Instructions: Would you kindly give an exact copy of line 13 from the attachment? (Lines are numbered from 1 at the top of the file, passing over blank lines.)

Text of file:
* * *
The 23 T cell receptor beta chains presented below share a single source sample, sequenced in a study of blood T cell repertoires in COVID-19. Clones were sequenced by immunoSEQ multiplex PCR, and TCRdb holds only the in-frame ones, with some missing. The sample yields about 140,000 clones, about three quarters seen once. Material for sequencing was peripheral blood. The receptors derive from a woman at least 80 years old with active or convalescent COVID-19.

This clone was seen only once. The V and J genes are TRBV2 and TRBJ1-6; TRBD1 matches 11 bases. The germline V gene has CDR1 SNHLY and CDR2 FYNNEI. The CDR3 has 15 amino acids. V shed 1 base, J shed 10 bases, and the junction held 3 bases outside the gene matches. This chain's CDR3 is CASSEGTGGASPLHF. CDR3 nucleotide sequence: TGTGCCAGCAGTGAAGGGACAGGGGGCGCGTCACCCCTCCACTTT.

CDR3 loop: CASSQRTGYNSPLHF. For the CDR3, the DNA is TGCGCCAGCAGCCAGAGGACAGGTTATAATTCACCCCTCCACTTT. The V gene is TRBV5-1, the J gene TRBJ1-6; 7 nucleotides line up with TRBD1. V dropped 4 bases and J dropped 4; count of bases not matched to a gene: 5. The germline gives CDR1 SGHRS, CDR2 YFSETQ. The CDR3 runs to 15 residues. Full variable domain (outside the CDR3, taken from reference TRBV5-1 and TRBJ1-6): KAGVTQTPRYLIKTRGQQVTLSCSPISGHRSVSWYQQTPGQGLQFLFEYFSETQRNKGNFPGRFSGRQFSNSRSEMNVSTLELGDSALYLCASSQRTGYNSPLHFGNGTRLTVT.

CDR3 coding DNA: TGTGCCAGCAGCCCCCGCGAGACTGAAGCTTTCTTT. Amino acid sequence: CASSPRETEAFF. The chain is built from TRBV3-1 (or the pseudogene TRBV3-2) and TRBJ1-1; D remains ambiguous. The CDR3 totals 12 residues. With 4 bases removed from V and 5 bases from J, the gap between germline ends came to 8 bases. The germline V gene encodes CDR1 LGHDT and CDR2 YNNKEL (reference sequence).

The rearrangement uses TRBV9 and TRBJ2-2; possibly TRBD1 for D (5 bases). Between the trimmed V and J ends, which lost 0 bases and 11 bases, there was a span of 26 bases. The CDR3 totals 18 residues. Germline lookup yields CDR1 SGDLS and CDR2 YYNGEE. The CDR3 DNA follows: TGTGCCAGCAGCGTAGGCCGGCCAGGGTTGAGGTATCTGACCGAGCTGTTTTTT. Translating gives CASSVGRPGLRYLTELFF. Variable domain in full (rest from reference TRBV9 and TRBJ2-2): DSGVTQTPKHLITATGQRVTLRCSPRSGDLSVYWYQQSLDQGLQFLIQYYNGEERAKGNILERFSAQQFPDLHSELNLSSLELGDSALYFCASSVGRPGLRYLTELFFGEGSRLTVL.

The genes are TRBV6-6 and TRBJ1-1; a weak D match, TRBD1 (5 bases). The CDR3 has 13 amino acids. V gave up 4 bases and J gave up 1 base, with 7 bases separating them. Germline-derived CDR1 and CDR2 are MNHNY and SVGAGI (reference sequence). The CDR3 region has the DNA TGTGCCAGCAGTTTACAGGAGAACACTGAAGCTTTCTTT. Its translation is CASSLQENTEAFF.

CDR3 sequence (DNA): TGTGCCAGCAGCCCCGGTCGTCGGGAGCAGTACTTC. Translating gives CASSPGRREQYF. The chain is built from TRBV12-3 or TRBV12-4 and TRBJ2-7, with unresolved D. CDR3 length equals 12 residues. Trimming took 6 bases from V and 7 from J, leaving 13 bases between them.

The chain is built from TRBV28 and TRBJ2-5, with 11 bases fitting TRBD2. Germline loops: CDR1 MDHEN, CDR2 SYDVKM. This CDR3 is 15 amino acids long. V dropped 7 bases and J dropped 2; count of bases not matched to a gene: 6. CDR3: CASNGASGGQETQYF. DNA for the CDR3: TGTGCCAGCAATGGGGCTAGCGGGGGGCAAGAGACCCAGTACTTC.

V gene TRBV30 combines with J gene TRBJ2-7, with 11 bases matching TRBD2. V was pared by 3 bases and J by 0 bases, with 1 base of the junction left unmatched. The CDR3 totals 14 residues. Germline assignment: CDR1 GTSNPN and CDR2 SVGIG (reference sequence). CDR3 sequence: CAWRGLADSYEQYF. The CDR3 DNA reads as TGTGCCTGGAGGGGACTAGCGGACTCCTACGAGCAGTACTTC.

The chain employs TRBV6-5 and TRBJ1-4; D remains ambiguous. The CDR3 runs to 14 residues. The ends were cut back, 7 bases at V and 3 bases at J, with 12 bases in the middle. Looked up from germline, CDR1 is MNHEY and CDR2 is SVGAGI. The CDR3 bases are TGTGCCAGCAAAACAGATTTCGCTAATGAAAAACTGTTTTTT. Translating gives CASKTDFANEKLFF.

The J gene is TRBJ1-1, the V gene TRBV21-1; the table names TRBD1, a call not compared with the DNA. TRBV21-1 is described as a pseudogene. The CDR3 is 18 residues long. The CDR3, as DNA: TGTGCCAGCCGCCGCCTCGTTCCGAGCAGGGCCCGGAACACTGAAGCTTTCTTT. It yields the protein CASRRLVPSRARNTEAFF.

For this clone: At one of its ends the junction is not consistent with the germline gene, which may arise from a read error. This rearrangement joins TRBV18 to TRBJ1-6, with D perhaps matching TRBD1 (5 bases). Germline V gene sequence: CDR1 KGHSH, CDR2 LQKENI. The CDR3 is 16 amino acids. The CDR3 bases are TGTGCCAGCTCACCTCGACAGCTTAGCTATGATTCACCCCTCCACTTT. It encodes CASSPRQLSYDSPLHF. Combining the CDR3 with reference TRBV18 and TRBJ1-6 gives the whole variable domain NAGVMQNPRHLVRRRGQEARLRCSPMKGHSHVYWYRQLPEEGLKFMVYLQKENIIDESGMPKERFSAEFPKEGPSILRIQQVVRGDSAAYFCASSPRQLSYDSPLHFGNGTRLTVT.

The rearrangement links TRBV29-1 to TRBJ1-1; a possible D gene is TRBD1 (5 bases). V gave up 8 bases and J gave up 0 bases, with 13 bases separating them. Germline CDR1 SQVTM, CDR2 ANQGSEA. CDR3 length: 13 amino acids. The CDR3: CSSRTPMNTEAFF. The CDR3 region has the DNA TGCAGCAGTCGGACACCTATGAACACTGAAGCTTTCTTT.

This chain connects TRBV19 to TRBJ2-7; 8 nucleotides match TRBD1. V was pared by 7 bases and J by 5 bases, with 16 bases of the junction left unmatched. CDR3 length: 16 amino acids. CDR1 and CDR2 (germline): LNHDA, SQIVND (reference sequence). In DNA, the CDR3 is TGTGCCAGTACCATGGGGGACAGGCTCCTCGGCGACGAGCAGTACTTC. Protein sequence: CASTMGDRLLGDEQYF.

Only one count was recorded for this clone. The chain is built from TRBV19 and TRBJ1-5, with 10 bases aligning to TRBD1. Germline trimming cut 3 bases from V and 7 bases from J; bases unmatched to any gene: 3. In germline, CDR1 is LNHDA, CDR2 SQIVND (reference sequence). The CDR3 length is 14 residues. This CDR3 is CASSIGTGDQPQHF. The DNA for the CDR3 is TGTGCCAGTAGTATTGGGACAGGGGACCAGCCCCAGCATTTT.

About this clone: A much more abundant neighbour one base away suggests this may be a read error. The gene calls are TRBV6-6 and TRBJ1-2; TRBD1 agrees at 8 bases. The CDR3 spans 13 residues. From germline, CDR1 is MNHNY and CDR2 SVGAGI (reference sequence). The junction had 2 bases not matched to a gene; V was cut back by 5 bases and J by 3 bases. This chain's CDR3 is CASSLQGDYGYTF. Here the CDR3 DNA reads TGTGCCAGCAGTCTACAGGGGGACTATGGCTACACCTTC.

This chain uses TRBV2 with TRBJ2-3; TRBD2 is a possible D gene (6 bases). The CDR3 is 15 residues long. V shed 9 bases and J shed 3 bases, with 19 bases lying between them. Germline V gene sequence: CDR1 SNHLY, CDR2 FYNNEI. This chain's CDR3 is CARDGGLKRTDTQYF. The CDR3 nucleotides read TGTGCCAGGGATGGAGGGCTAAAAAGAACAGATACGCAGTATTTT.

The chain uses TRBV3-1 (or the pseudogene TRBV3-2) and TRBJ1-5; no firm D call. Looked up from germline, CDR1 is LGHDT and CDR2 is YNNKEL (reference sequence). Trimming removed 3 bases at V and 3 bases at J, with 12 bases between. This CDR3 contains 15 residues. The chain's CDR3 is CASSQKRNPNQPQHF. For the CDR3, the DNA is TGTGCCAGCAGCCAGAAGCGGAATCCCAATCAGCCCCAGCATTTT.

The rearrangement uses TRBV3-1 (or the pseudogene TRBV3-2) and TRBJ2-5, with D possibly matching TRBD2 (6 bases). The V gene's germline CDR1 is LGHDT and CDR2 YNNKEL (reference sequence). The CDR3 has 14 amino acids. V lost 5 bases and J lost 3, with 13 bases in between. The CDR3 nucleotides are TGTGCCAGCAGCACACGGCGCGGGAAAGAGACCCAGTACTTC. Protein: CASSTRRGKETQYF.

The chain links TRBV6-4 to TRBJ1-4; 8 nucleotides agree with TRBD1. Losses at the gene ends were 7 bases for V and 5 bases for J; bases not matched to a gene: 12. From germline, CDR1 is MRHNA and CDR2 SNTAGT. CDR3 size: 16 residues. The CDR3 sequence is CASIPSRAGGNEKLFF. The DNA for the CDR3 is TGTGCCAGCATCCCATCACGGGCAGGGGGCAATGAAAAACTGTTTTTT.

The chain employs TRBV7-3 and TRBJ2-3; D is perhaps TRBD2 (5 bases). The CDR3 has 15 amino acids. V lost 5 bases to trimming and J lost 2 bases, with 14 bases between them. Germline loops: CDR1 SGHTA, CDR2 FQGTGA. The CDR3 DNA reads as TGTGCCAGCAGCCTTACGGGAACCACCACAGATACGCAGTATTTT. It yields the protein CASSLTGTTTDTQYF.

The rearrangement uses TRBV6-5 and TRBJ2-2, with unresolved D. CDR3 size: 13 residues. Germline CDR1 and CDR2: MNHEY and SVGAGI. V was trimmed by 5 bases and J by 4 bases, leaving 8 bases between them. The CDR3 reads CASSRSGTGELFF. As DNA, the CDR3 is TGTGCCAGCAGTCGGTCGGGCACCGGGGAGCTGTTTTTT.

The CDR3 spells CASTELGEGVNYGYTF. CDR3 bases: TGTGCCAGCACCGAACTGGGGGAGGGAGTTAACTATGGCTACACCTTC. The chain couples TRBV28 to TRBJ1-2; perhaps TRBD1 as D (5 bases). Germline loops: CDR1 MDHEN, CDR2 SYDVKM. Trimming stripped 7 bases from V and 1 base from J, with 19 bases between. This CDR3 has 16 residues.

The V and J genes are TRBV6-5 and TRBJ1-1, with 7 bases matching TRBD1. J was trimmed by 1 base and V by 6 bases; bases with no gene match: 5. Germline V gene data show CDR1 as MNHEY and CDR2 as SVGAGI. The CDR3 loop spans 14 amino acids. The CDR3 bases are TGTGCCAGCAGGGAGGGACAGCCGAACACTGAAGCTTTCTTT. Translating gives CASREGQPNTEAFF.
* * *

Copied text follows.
The rearrangement links TRBV29-1 to TRBJ1-1; a possible D gene is TRBD1 (5 bases). V gave up 8 bases and J gave up 0 bases, with 13 bases separating them. Germline CDR1 SQVTM, CDR2 ANQGSEA. CDR3 length: 13 amino acids. The CDR3: CSSRTPMNTEAFF. The CDR3 region has the DNA TGCAGCAGTCGGACACCTATGAACACTGAAGCTTTCTTT.